Artforum International

An international contemporary art magazine covering sculpture, painting, mixed media, and installation works, as well as architecture, music, and popular culture. Includes artist interviews and reviews of individual artists and/or galleries; reviews of fi

Articles from Vol. 40, No. 5, January

Alfred Jensen: Dia Center for the Arts, New York
Location, location, location: That was my mantra as I stumbled out of Dia's galleries and down those breakneck steps. No, I wasn't thinking about Chelsea real estate but about the Alfred Jensen problem. Where do we put him? Where does he put us? ...
"Arbeit Essen Angst": Kokerei Zollverein. (Essen)
More and more, art addresses the human and economic conditions of society. Since the G8 summit in Genoa, there have been efforts to formulate a viable basis for critiquing globalization in cultural as well as economic terms. This trend remains unchanged...
Back at You: Cady Noland
"THEY ARE CONFRONTATIONAL, TOUGH," says Cady Noland about the artists she brings together here. "WHUT CHOO LOOKIN AT, MOFO?" asks Adrian Piper's alter ego in Self Portrait as a Nice White Lady, 1995. It's a question of who's welcome, who's allowed...
Bruno Fazzolari: Gallery Paule Anglim. (San Francisco)
A strangely white-brown (sun-aged?) desk, one short leg a browned end of an unpeeled banana, hides the smiling arc of a golden banana, its ends somehow melded to the underside of the tabletop. As Banna, 2001, demonstrates, Bruno Fazzolari is making...
Call to Order
IN ANTICIPATION OF THE MUSEUM OF MODERN ART'S FEBRUARY RETROSPECTIVE "GERHARD RICHTER: 40 YEARS OF PAINTING," TOM HOLERT TALKS WITH ROBERT STORR IN THE CURATOR'S MOMA OFFICE. The well-mannered monstre sacre of postwar German art learned his profession...
Carla Arocha: Monique Meloche. (Chicago)
The threat of terrorism and the fear that follows a terrorist attack reduce "normalcy" to a veneer of routine that only imperfectly masks our vulnerabilities and anxieties. On March 20, 1995, several teams of Aum Shinrikyo sect members released aqueous...
Carlo Valsecchi: Studio Casoli. (Milan)
When people leave the places where they live and work, it sometimes seems that those urban and industrial landscapes, no longer "disturbed" by human presence, finally begin to lead a secret life, their true life, invisible to the human eye. This is...
Celeste Boursier-Mougenot: Paula Cooper Gallery. (New York)
Though it's been years now since Chelsea became the new SoHo, the area still seems to exist at the edge of the action. There are more places to eat and drink, but thankfully it hasn't yet acquired the outdoor-mall atmosphere of its cousin to the south....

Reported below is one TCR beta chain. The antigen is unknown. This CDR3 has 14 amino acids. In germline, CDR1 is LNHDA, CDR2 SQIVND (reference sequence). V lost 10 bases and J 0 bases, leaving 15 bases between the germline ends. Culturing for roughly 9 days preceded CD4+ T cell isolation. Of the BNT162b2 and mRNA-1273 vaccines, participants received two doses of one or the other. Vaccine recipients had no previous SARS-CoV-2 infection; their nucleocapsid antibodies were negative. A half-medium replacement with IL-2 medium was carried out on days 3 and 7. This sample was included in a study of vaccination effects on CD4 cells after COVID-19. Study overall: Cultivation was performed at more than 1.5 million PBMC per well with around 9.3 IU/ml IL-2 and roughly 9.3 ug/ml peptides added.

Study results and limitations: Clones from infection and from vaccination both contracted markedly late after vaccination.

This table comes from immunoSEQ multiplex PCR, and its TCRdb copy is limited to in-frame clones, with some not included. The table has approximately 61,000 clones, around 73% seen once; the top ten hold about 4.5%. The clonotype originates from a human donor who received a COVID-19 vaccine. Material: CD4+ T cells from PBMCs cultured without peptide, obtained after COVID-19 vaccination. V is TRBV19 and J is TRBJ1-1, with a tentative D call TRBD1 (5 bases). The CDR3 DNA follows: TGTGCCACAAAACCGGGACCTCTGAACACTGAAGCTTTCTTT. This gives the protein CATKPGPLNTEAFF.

Chris Finley: ACME. (Los Angeles)
To be honest, I've always found Chris Finley's work hit-or-miss at best. His early- to mid-'90s bricolages of chopped and tailored Tupperware containers, pencils, and other dime-store miscellany seemed to succeed mostly when they failed to deliver...
Daniel Senise: Galeria Brito Cimino. (Sao Paulo)
It's tough to be a painter these days, let alone one who has reached midcareer having emerged and won acclaim in the days when painting was the privileged medium--the '80s. Now, with the emphasis on video, photography, and interactive work, more than...
Dan Peterman: Kunstverein Hannover/Helga Maria Klosterfelde. (Hannover/Hamburg)
Dan Peterman's work comes from a brick building in Chicago ("the Building"), whose precincts housed a self-managed recycling yard, a bicycle repair shop, the publishers of a journal (The Baffler), a community service organization, and guest studios,...
David Byrne. (Top Ten)
David Byrne is a musician, producer of music and films, and photographer. His images appeared most recently in a fall 2001 solo show at the Maryland Institute College of Art's Decker Gallery. 1 ALEXIS DE TOCQUEVILLE DEMOCRACY IN AMERICA This guy...
David Musgrave: Greengrassi. (London)
A quality of restrained, forceful inquisitiveness pervaded the small but intense group of pieces that made up David Musgrave's latest exhibition (all works 2001). Within their playful diversity, the works seemed to test the boundaries of the human...
Dike Blair: Feature Inc. (New York)
Dike Blair has always been a careful observer of scenes. His paintings of hotel lobbies, full ashtrays, car interiors, and glistening glasses of champagne amount to a compendium of luxury-class still life. His installations tend to capture less rarefied...
Early Decision: Adam Lehner on Kirk Varnedoe. (News)
AT FIRST THE NEWS OF KIRK VARNEDOE's departure from the Museum of Modern Art was a source of bafflement to much of the art world. The chief curator of painting and sculpture announced in October that he would be leaving his post in January to join...
Eva Hesse: San Francisco Museum of Modern Art
Eva Hesse, with her lumpy, handmade sculpture, her bumpy, dramatic personal life, and her premature death at the age of thirty-four, has long been something of a heroine in college art departments, not unlike Frida Kahlo or Sylvia Plath. With a mere...
First Take First Take First
What's new in the new year? For the second season running we called on a dozen critics and curators we find dependably prescient when it comes to identifying new ideas and new art and asked them to introduce the work of a young artist they feel shows...